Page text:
This is thought to be because stress can cause a change in hormones.

"We think that stress acts on the hypothalamus," Ballingall said.

"Your periods aren't just your uterus and ovaries, it starts in the brain in a place called the hypothalamus. It has got a pulsatile release of a hormone which affects the pituitary gland, and that puts out different hormones, and those hormones act on the ovaries, which then produce the eggs. It's a multilevel process."

We have all heard (or perhaps experienced) how stress can affect fertility.

"Interestingly, in my own practice I have a lovely couple who are trying to conceive. She's been so stressed, it's actually stopped her periods," Ballingall said. "Your period stops, and that makes you more stressed, and it's a cycle."

6. You have underlying medical conditions.

Don't stress out yet, but certain medical conditions can cause amenorrhea.

"An acute illness can have an effect. If someone has a sudden terrible illness, we think it's the same process as stress and can stop you from having your period," Ballingall told HuffPost Australia.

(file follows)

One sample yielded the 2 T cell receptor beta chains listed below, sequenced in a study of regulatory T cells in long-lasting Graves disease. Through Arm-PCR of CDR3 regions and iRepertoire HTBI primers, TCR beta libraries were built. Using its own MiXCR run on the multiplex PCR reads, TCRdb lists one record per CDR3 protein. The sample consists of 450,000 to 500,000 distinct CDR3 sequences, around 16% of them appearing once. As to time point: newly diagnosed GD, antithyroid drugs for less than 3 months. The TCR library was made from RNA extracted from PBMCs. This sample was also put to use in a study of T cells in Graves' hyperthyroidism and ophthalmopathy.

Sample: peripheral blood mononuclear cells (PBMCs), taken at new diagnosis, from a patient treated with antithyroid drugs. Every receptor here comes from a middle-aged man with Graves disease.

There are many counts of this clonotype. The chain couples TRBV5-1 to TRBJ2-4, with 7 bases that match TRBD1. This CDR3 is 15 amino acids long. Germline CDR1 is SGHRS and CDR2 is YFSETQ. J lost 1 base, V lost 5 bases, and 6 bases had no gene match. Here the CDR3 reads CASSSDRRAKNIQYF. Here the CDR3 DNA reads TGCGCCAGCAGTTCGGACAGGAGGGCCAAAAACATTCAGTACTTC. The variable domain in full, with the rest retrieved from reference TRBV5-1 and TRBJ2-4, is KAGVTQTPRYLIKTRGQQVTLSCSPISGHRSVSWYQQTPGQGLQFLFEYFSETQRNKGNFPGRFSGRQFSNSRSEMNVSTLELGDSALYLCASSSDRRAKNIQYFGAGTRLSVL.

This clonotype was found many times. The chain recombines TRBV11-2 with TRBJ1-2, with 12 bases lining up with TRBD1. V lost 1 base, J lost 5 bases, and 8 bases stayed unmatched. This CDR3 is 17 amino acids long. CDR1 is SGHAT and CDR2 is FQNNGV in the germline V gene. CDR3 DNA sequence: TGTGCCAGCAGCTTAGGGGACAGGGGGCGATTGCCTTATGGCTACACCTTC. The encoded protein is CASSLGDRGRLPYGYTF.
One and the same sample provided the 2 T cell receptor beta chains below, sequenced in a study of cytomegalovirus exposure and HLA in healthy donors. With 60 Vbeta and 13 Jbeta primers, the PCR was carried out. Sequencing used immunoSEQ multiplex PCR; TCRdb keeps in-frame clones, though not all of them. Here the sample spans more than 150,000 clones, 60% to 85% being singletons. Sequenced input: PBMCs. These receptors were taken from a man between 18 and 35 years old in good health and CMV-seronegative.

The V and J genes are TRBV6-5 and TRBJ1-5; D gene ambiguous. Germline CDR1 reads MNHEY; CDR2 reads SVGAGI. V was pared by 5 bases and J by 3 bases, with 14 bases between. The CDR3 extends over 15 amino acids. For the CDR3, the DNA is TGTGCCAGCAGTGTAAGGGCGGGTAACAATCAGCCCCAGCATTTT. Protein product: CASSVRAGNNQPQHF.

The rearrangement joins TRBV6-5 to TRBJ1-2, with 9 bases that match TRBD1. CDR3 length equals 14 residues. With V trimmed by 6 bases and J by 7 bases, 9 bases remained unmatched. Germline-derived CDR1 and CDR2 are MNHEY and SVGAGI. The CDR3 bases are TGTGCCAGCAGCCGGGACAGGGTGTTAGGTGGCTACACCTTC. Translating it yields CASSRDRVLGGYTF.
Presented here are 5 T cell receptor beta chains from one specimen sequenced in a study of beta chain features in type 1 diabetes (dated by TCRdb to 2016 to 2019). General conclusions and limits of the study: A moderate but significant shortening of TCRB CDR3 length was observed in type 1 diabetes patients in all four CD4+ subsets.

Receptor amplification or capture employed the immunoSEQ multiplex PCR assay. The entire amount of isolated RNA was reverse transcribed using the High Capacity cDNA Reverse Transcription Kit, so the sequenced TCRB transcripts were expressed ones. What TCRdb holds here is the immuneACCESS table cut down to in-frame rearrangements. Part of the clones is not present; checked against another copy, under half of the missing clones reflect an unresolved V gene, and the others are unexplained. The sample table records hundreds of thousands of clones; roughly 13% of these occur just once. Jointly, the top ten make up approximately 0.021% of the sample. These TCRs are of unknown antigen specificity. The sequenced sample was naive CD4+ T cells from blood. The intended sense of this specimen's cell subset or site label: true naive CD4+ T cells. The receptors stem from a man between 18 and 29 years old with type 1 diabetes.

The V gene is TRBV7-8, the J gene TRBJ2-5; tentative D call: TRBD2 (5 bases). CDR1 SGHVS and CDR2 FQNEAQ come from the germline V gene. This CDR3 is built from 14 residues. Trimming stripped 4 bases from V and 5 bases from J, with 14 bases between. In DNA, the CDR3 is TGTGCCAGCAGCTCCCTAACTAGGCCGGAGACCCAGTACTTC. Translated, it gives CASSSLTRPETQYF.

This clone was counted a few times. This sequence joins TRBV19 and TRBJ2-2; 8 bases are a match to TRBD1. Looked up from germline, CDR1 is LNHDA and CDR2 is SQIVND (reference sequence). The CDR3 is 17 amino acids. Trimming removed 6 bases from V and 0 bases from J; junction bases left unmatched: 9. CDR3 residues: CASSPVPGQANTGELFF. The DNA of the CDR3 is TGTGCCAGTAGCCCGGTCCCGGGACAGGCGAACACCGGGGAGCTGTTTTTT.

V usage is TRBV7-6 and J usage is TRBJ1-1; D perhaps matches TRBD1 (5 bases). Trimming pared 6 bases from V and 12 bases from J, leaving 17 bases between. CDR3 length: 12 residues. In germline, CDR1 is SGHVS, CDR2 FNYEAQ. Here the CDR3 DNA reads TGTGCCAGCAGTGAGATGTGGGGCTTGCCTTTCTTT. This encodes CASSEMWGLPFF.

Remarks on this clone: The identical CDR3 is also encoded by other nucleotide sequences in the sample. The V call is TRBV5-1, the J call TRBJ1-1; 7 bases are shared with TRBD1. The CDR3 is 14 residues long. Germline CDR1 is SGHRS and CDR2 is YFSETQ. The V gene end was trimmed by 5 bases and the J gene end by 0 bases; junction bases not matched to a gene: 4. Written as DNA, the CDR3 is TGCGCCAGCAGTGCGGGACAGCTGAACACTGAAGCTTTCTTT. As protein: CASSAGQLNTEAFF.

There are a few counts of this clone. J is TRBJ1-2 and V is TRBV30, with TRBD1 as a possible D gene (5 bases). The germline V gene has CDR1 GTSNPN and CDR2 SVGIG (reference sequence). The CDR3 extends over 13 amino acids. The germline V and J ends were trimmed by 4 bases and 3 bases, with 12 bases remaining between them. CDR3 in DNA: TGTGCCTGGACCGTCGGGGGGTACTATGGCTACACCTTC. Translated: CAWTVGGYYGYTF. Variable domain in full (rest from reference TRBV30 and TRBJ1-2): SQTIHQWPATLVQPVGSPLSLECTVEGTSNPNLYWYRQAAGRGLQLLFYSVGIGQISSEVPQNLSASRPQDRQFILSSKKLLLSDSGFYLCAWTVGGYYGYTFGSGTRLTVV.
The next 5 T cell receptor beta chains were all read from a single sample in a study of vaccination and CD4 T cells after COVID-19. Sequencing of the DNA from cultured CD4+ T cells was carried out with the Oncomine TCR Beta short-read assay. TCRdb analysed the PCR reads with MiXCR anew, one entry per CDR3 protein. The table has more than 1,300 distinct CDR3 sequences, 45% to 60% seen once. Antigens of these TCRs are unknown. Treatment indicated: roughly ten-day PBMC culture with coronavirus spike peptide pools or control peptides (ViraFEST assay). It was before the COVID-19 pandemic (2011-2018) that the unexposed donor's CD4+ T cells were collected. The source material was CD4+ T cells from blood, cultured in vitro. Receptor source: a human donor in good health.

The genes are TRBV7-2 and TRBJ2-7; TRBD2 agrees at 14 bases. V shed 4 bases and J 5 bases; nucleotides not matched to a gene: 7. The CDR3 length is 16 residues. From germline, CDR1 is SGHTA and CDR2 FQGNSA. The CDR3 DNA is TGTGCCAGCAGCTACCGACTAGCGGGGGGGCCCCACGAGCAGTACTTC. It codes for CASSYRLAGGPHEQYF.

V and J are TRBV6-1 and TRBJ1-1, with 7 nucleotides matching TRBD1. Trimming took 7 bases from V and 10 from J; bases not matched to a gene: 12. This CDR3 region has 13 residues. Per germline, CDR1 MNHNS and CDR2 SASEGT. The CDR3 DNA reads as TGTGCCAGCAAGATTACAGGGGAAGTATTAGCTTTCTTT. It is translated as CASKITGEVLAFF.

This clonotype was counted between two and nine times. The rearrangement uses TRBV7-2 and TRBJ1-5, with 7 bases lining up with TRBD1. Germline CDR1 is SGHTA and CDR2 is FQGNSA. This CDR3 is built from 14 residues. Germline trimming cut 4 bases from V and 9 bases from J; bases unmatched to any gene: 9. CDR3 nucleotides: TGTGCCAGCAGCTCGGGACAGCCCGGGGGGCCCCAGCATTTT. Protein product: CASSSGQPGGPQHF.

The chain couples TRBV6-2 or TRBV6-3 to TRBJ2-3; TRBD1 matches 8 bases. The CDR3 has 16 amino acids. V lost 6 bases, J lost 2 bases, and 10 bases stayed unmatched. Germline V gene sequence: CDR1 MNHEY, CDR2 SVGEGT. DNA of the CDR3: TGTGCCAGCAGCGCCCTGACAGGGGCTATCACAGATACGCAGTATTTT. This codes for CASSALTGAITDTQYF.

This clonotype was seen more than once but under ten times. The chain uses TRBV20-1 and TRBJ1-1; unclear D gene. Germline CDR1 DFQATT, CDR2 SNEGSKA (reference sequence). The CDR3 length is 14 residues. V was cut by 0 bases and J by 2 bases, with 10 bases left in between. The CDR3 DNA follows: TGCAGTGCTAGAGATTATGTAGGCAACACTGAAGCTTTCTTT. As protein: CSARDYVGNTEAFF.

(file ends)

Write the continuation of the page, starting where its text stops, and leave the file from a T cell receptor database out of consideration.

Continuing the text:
"There are some medical problems that cause periods to disappear, but equally it can cause periods to get much heavier. This is usually related to thyroid problems, like an underactive and overactive thyroid."

Meditation and gentle exercise like yoga can help manage stress.
Meditation and gentle exercise like yoga can help manage stress.

7. You're exercising too much.

Exercising intensely five days a week and running 20 kilometres a week? Excessive exercise is another potential cause of amenorrhea.

"Elite athletes or marathon runners, or people who are just over-exercising, can also lose their periods," Ballingall said.

"We think, again, it's because of the stress on the body. There's that cross over, as well, because these people often have a low body mass index. Perhaps they're not under-eating, but aren't eating enough to keep up with their training. We think estrogen levels go down with less fat."

8. You're going through early menopause.